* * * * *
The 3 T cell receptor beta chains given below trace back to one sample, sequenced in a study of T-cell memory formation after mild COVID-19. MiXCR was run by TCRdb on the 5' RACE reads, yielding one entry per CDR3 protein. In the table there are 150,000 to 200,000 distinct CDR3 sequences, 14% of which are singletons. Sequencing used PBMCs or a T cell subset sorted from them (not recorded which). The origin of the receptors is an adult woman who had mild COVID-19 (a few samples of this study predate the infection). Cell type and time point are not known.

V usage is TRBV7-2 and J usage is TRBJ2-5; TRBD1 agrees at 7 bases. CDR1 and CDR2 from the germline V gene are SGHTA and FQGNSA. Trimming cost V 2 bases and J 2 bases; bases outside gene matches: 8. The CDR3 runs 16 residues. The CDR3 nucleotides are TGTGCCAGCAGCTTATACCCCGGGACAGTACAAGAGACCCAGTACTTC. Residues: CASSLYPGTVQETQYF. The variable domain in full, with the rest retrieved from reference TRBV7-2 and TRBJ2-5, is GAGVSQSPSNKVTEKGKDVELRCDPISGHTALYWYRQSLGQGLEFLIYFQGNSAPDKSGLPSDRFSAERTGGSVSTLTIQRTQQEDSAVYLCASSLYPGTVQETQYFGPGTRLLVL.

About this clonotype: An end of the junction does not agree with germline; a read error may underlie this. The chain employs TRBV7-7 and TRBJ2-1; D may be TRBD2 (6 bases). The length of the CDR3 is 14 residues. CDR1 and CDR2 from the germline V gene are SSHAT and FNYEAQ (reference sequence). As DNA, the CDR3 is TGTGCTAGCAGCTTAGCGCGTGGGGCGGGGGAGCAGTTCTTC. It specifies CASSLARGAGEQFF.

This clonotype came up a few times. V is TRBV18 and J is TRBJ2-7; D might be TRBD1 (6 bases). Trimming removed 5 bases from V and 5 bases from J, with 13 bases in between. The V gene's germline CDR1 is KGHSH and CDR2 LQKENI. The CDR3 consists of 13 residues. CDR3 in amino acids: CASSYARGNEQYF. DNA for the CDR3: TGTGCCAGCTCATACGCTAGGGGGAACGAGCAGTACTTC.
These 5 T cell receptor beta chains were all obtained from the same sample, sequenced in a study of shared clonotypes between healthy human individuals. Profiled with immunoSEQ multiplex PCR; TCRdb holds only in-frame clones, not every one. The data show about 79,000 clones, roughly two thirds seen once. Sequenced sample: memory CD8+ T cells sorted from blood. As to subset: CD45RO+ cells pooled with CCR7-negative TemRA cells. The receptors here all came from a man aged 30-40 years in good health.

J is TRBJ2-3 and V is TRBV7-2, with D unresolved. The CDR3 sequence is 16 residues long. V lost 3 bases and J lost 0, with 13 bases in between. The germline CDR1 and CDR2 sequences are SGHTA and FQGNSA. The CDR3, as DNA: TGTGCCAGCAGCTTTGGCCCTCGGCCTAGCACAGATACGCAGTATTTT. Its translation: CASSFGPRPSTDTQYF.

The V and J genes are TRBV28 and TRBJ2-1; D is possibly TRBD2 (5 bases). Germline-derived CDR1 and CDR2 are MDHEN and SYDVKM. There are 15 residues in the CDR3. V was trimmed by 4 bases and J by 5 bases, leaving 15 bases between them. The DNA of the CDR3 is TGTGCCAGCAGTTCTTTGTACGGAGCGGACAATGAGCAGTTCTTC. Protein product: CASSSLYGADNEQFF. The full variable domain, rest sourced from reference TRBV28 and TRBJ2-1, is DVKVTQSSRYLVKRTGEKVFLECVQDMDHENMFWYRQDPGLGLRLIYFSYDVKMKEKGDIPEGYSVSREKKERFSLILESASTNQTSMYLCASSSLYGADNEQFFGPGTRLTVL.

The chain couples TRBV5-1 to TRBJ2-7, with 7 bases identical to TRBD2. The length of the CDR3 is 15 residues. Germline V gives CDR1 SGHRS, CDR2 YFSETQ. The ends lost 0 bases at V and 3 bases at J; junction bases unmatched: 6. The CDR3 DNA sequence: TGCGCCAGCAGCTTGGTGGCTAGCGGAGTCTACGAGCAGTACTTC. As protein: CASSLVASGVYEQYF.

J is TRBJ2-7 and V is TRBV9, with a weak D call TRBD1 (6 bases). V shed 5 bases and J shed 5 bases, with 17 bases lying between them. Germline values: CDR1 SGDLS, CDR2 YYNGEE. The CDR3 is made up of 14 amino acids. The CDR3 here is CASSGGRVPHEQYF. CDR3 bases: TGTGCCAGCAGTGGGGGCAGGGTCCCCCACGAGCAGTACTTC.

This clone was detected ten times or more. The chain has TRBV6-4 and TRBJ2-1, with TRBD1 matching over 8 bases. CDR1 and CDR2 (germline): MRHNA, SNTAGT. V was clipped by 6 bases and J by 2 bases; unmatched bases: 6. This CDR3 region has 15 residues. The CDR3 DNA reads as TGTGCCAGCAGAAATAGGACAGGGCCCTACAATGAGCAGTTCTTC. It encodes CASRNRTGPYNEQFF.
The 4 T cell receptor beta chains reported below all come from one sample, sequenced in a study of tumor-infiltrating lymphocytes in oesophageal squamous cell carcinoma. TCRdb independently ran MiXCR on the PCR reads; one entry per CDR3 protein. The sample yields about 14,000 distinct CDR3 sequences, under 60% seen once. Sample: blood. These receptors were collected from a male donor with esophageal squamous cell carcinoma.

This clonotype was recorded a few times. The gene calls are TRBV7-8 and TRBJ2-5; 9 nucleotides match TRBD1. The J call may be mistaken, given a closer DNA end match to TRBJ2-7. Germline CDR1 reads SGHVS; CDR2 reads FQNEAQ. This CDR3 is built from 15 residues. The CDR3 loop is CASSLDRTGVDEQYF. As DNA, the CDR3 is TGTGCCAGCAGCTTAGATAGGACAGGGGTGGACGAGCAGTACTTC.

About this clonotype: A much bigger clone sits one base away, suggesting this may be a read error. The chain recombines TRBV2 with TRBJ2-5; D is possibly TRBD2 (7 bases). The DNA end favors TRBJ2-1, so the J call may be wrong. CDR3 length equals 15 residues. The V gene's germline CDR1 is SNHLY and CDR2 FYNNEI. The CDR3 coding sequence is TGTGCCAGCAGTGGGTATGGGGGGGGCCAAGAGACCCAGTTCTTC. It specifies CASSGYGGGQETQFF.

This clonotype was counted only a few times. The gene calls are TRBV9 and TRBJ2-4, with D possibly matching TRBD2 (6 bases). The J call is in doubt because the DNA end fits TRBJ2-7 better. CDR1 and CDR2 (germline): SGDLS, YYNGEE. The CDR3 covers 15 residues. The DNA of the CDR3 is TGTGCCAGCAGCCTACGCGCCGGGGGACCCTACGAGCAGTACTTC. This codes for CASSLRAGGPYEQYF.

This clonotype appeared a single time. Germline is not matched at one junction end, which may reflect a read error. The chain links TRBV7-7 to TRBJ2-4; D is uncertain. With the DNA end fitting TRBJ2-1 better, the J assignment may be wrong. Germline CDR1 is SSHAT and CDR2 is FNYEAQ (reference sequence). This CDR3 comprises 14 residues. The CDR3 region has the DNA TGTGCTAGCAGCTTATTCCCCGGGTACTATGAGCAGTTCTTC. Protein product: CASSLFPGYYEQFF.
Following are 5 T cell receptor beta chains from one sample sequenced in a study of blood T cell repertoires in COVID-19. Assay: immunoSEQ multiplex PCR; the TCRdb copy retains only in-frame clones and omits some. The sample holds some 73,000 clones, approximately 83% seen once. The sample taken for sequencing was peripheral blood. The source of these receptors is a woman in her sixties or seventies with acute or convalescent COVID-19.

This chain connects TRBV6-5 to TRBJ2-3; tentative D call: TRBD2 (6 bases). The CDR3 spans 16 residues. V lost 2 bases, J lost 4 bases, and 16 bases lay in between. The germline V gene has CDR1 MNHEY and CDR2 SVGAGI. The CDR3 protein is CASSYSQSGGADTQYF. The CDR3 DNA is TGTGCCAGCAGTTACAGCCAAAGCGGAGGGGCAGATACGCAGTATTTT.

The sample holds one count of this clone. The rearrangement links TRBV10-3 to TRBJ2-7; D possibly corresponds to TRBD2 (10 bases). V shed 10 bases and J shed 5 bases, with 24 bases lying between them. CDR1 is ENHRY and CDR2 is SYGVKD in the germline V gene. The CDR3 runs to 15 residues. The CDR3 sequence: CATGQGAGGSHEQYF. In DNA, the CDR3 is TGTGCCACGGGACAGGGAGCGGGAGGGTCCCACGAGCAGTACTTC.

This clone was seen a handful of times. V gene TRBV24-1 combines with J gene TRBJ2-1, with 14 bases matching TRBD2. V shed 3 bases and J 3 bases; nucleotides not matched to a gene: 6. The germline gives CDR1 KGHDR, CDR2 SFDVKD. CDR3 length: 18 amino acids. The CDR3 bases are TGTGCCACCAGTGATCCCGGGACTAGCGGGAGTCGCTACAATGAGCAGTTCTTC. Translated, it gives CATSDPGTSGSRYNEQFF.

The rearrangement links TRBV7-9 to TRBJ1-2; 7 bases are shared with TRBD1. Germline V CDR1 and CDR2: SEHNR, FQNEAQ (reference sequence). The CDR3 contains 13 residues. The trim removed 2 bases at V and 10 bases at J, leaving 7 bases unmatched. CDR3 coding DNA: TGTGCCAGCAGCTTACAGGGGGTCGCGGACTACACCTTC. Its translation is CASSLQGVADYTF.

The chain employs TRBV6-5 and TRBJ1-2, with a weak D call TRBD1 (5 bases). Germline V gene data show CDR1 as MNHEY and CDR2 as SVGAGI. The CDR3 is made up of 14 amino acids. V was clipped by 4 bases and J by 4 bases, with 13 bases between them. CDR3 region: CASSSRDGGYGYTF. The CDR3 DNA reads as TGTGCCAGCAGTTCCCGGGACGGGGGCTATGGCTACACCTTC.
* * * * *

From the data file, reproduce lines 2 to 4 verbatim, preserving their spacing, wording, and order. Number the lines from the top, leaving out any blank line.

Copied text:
V usage is TRBV7-2 and J usage is TRBJ2-5; TRBD1 agrees at 7 bases. CDR1 and CDR2 from the germline V gene are SGHTA and FQGNSA. Trimming cost V 2 bases and J 2 bases; bases outside gene matches: 8. The CDR3 runs 16 residues. The CDR3 nucleotides are TGTGCCAGCAGCTTATACCCCGGGACAGTACAAGAGACCCAGTACTTC. Residues: CASSLYPGTVQETQYF. The variable domain in full, with the rest retrieved from reference TRBV7-2 and TRBJ2-5, is GAGVSQSPSNKVTEKGKDVELRCDPISGHTALYWYRQSLGQGLEFLIYFQGNSAPDKSGLPSDRFSAERTGGSVSTLTIQRTQQEDSAVYLCASSLYPGTVQETQYFGPGTRLLVL.

About this clonotype: An end of the junction does not agree with germline; a read error may underlie this. The chain employs TRBV7-7 and TRBJ2-1; D may be TRBD2 (6 bases). The length of the CDR3 is 14 residues. CDR1 and CDR2 from the germline V gene are SSHAT and FNYEAQ (reference sequence). As DNA, the CDR3 is TGTGCTAGCAGCTTAGCGCGTGGGGCGGGGGAGCAGTTCTTC. It specifies CASSLARGAGEQFF.

This clonotype came up a few times. V is TRBV18 and J is TRBJ2-7; D might be TRBD1 (6 bases). Trimming removed 5 bases from V and 5 bases from J, with 13 bases in between. The V gene's germline CDR1 is KGHSH and CDR2 LQKENI. The CDR3 consists of 13 residues. CDR3 in amino acids: CASSYARGNEQYF. DNA for the CDR3: TGTGCCAGCTCATACGCTAGGGGGAACGAGCAGTACTTC.